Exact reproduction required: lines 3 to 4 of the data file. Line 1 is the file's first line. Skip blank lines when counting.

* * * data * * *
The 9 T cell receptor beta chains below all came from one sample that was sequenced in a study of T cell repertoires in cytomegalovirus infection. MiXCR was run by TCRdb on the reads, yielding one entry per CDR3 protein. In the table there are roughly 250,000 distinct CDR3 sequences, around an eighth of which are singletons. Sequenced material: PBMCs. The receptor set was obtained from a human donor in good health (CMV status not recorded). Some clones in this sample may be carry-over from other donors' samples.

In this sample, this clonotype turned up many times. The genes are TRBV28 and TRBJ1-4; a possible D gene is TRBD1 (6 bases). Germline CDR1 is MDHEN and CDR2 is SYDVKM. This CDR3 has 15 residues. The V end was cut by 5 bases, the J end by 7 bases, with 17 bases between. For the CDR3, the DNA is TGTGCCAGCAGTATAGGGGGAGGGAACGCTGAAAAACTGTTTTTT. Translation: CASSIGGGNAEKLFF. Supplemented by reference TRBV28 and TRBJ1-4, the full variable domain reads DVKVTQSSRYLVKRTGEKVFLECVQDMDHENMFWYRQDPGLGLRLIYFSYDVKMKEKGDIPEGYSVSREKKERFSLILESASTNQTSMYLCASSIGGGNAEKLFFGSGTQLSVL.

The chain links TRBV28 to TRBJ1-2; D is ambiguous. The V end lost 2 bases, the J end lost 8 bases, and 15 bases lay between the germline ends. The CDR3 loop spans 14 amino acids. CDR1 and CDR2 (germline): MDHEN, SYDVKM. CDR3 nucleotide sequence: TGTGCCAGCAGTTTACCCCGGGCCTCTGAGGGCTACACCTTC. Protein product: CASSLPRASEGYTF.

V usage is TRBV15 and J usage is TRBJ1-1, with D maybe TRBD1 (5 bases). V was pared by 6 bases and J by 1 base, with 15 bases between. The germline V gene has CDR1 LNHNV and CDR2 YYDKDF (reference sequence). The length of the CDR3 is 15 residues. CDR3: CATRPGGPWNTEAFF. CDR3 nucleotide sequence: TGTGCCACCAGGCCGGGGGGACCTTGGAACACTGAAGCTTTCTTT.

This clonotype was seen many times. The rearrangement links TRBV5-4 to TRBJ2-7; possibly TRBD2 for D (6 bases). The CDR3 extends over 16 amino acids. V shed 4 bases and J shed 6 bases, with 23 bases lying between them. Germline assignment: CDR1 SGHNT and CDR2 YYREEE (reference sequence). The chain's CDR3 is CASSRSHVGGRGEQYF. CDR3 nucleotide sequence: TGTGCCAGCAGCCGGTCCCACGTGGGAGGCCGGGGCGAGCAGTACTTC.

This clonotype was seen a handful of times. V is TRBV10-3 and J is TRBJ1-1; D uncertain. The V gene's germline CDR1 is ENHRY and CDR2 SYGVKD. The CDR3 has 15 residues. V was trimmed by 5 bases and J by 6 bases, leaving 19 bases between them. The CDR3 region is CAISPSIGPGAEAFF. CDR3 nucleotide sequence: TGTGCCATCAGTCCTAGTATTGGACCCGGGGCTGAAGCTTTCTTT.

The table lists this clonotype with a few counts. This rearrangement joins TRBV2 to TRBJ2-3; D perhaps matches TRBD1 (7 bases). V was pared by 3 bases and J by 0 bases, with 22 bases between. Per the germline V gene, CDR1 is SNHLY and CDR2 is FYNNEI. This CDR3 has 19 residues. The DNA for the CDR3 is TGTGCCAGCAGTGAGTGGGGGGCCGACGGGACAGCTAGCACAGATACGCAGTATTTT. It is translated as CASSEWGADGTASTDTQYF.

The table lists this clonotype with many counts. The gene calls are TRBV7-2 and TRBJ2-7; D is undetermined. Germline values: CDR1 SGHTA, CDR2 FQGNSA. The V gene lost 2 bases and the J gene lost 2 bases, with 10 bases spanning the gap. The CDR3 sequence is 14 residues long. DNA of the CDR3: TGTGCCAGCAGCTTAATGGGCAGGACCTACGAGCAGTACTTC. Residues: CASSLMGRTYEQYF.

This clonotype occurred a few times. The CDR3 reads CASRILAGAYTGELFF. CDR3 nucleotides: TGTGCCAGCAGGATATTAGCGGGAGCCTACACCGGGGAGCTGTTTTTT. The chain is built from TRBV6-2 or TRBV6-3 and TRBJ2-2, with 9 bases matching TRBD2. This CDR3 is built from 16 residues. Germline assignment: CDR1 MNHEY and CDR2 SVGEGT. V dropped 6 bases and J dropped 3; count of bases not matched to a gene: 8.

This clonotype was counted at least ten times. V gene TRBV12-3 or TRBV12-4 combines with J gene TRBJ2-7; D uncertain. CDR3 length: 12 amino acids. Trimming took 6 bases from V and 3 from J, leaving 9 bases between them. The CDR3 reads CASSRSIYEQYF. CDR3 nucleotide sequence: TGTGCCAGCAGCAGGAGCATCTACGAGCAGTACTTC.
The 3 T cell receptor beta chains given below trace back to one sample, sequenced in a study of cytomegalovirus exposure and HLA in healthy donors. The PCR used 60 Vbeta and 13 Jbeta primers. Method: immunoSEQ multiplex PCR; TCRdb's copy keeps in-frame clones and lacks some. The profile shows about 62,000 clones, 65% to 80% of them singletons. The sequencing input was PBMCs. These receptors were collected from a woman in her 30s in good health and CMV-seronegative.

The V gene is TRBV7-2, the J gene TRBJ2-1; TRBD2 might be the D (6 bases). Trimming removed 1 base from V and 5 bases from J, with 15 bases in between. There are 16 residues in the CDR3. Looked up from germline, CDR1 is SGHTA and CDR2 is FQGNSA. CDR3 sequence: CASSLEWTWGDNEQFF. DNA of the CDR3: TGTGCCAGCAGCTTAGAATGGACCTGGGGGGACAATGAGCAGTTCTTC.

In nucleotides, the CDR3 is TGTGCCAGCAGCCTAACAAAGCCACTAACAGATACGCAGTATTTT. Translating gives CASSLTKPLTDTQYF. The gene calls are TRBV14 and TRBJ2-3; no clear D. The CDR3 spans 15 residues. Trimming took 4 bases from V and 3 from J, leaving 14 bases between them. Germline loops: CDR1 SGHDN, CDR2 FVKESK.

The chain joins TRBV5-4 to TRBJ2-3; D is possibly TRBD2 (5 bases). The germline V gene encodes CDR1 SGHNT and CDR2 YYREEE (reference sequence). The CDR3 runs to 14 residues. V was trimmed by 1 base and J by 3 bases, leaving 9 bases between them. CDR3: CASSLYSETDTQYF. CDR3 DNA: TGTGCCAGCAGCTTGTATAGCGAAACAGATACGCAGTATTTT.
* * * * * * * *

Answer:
The chain links TRBV28 to TRBJ1-2; D is ambiguous. The V end lost 2 bases, the J end lost 8 bases, and 15 bases lay between the germline ends. The CDR3 loop spans 14 amino acids. CDR1 and CDR2 (germline): MDHEN, SYDVKM. CDR3 nucleotide sequence: TGTGCCAGCAGTTTACCCCGGGCCTCTGAGGGCTACACCTTC. Protein product: CASSLPRASEGYTF.

V usage is TRBV15 and J usage is TRBJ1-1, with D maybe TRBD1 (5 bases). V was pared by 6 bases and J by 1 base, with 15 bases between. The germline V gene has CDR1 LNHNV and CDR2 YYDKDF (reference sequence). The length of the CDR3 is 15 residues. CDR3: CATRPGGPWNTEAFF. CDR3 nucleotide sequence: TGTGCCACCAGGCCGGGGGGACCTTGGAACACTGAAGCTTTCTTT.